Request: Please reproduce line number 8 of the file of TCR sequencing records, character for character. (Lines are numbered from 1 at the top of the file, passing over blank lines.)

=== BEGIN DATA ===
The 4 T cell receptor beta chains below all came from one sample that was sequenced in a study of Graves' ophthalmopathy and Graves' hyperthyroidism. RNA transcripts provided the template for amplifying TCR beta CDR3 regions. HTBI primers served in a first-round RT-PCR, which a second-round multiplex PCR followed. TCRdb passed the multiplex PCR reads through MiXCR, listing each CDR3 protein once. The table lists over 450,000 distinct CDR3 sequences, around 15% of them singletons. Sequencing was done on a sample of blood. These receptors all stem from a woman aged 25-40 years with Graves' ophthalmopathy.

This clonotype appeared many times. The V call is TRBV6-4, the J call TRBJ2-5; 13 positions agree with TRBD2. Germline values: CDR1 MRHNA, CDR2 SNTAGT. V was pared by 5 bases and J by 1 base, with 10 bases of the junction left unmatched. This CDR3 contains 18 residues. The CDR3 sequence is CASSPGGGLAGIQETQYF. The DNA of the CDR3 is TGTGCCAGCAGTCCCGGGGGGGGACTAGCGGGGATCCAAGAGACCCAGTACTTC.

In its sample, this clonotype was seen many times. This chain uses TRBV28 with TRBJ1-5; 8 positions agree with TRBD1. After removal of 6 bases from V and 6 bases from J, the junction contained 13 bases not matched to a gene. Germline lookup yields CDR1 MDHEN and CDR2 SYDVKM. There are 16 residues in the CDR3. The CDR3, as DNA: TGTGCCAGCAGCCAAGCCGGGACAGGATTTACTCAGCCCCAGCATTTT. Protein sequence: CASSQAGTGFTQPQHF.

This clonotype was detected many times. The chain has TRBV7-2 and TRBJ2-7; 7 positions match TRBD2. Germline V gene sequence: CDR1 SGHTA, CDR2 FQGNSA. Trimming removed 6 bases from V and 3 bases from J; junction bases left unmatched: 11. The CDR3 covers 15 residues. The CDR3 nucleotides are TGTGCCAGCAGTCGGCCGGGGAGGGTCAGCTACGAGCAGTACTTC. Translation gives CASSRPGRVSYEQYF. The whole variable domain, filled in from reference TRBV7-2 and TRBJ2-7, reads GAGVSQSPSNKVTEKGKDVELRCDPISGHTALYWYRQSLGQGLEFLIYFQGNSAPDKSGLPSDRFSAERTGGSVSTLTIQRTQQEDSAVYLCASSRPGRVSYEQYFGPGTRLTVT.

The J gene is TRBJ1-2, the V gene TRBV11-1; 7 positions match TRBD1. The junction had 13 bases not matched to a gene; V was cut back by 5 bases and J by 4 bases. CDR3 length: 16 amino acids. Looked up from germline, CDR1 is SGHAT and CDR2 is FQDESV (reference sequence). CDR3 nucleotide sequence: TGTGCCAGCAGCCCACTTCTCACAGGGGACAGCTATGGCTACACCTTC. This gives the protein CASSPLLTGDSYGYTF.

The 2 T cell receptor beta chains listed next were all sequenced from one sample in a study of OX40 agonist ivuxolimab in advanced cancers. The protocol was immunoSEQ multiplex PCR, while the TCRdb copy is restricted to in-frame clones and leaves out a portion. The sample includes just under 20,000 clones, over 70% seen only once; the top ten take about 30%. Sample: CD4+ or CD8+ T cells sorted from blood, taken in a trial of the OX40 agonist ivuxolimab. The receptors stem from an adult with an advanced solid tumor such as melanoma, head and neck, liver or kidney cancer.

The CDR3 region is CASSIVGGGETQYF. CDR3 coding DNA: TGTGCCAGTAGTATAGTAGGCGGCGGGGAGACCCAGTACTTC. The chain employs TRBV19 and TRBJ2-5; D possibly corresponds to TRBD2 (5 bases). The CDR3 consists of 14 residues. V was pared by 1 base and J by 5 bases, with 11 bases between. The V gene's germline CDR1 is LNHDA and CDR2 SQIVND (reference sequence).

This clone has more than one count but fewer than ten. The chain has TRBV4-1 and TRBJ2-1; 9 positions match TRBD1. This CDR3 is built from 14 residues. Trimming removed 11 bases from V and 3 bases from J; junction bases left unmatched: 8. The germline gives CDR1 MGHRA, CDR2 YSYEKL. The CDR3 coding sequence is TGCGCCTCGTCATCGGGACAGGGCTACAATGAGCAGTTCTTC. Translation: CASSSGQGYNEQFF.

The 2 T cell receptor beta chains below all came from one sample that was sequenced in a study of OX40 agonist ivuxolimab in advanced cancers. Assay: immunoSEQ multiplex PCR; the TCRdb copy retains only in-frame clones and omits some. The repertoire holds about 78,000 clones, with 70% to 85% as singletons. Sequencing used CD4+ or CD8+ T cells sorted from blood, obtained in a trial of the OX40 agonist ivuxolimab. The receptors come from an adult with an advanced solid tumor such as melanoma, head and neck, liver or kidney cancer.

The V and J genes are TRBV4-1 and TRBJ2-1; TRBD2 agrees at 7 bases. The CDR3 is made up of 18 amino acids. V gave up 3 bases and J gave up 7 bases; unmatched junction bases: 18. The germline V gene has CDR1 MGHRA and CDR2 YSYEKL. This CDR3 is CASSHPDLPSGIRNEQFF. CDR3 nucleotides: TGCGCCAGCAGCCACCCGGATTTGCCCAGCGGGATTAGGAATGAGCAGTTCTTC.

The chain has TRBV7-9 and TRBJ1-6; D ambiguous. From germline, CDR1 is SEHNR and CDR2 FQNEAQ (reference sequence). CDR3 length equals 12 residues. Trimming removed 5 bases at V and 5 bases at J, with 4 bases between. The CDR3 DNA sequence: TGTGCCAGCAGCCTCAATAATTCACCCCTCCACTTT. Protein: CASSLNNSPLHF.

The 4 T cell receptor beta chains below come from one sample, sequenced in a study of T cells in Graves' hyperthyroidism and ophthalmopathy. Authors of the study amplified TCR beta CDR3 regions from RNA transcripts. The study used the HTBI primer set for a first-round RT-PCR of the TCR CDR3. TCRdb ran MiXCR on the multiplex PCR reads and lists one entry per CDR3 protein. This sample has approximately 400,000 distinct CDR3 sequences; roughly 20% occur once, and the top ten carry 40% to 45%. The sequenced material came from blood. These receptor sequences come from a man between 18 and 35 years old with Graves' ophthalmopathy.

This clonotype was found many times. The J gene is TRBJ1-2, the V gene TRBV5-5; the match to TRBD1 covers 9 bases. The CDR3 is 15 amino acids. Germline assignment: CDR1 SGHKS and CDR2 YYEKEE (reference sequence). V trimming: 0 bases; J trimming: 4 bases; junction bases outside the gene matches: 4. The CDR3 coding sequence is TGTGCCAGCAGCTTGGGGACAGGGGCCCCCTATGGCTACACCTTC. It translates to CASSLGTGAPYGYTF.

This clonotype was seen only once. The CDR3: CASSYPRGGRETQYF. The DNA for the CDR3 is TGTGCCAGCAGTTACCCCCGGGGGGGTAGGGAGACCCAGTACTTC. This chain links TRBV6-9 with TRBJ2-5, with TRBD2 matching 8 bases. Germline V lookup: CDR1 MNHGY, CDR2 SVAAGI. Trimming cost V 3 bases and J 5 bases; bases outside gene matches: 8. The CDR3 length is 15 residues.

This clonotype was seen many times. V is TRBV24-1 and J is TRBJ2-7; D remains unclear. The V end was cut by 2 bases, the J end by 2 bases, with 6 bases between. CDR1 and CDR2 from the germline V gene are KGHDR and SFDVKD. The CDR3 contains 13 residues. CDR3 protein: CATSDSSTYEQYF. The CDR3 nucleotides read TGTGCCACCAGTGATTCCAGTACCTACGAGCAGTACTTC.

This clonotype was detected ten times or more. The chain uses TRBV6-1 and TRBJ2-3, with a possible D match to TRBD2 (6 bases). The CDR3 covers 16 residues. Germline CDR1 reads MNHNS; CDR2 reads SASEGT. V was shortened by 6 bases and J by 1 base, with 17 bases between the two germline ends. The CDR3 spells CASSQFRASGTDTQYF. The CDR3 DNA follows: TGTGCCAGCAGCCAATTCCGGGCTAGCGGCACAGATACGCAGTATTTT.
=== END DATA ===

This clone has more than one count but fewer than ten. The chain has TRBV4-1 and TRBJ2-1; 9 positions match TRBD1. This CDR3 is built from 14 residues. Trimming removed 11 bases from V and 3 bases from J; junction bases left unmatched: 8. The germline gives CDR1 MGHRA, CDR2 YSYEKL. The CDR3 coding sequence is TGCGCCTCGTCATCGGGACAGGGCTACAATGAGCAGTTCTTC. Translation: CASSSGQGYNEQFF.